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November 26th, 2007
Early next year, an advanced nanotech lithium-ion battery will allow a Toyota Prius owner to plug the car into a standard outlet to quickly charge it up for the day's commute. The batteries are on hardware store shelves now, inside DeWalt saws and other cordless power tools.
Meanwhile, a printing press will start to roll in San Jose, Calif., churning out foil by the yard imprinted with an ink made of nano-sized solar cell particles. The new process eventually could make it economical to turn any conceivable surface into a solar power collector.
Advocates say these advances mark the beginning of what will be a revolution in energy efficiency and environmental protection using nanotechnology — the manufacture of materials measured at the scale of 1 nanometer to 100 nanometers. The head of a pin is a million nanometers wide.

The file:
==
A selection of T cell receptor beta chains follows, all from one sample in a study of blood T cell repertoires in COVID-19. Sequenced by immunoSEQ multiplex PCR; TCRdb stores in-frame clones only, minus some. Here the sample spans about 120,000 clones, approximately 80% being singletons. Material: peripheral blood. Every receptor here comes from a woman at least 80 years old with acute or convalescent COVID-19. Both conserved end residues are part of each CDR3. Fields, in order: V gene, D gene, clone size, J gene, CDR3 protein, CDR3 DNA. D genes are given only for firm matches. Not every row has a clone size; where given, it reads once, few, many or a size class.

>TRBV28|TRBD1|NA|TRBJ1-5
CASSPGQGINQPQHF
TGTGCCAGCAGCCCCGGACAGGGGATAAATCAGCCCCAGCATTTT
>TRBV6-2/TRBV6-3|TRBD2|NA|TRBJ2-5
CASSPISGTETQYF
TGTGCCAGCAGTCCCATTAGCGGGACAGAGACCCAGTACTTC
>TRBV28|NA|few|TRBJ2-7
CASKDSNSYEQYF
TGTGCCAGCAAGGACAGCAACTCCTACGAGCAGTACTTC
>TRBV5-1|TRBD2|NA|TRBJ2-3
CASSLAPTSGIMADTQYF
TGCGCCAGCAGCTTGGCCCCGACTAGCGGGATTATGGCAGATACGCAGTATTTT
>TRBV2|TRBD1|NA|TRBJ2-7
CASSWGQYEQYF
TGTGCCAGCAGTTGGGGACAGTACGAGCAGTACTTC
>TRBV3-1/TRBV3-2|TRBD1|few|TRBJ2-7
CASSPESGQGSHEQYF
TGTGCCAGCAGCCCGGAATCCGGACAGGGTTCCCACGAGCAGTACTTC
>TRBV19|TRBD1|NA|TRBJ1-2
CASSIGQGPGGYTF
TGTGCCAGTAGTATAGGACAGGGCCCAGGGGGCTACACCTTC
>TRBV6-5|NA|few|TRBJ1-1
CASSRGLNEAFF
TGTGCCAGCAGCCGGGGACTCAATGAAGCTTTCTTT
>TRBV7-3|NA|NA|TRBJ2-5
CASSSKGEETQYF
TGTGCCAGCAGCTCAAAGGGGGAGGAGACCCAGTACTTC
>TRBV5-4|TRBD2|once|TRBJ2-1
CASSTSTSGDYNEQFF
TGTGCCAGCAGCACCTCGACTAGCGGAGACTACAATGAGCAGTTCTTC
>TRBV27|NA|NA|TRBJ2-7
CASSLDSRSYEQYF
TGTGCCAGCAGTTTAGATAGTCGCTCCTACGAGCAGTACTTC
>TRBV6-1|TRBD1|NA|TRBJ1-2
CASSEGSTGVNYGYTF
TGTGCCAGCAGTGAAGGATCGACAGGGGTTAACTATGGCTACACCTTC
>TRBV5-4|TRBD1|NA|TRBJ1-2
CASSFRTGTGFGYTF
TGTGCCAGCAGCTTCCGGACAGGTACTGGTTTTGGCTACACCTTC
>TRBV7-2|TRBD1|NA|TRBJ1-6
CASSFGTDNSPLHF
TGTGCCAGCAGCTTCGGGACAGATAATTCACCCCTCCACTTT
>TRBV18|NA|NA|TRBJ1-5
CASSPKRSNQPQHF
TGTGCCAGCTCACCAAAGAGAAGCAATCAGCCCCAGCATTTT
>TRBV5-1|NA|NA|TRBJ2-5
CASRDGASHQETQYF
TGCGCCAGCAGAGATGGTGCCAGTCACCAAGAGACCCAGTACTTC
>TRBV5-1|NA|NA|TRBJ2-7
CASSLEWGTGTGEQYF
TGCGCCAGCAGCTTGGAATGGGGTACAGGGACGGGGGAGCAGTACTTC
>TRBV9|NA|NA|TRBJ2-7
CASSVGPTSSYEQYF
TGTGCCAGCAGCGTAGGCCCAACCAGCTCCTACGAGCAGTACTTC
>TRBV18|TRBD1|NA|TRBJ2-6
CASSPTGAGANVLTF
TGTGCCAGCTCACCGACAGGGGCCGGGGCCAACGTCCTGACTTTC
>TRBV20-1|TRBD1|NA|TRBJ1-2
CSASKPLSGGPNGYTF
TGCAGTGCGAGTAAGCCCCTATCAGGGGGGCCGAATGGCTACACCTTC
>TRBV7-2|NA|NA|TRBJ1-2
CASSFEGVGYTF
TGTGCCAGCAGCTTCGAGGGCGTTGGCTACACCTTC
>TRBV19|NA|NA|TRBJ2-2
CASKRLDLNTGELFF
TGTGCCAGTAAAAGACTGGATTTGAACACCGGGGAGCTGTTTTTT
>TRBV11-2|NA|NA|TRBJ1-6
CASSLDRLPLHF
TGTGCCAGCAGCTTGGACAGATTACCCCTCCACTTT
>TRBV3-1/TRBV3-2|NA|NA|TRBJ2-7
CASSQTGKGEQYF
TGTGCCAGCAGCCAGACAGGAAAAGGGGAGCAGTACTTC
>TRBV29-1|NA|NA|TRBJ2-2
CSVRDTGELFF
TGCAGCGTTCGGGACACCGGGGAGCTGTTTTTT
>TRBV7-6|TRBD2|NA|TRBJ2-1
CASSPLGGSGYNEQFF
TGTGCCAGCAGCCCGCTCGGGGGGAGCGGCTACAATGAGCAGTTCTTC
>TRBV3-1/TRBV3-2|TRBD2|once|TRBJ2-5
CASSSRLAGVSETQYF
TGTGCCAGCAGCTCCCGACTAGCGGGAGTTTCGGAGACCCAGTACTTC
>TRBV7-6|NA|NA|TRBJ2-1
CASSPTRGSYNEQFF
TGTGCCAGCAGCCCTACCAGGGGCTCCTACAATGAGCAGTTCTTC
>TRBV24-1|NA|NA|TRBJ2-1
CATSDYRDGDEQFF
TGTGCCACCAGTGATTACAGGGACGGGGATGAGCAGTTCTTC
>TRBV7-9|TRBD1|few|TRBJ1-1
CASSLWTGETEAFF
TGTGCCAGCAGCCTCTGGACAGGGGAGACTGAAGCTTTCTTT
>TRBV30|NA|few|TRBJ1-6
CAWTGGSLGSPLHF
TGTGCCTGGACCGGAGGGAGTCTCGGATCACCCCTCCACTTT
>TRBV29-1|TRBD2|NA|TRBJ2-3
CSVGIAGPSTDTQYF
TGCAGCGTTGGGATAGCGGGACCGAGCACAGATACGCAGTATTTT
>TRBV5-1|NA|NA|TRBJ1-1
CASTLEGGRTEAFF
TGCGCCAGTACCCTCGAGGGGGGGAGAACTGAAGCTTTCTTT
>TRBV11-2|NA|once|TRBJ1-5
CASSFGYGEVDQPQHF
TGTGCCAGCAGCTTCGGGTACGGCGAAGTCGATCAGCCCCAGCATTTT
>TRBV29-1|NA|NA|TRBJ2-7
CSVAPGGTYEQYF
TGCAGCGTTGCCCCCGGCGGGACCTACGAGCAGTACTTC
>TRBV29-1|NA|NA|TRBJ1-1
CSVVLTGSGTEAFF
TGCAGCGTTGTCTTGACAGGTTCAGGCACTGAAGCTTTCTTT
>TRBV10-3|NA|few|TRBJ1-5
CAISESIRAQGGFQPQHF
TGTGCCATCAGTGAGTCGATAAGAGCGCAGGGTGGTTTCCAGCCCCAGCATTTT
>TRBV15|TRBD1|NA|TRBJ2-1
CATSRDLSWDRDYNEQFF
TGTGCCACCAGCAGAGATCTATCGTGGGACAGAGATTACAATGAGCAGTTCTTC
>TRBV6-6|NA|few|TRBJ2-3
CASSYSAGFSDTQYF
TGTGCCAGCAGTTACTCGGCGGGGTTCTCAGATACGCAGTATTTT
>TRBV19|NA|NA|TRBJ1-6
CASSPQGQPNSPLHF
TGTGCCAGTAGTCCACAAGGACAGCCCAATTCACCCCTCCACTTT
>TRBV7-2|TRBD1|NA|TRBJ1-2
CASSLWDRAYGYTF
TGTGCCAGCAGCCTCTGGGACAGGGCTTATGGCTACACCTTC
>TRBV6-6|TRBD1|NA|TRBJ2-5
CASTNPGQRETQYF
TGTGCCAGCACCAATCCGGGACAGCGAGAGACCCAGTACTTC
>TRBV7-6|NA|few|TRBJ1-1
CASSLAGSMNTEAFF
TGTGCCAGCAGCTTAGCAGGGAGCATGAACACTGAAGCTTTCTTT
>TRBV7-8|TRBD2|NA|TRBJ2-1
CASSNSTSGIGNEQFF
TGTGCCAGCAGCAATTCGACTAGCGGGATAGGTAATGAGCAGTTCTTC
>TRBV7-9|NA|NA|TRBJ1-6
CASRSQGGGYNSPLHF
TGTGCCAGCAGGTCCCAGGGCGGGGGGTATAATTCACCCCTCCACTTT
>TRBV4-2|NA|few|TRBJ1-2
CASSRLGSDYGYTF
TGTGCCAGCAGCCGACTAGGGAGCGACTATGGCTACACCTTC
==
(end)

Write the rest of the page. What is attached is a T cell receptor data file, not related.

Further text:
Yet lurking beneath the excitement is the unknown risk of releasing into the environment particles no bigger than atoms that can go where conventional-sized particles cannot, such as through the smallest filters or across cell membranes into cells, many advocates acknowledge.
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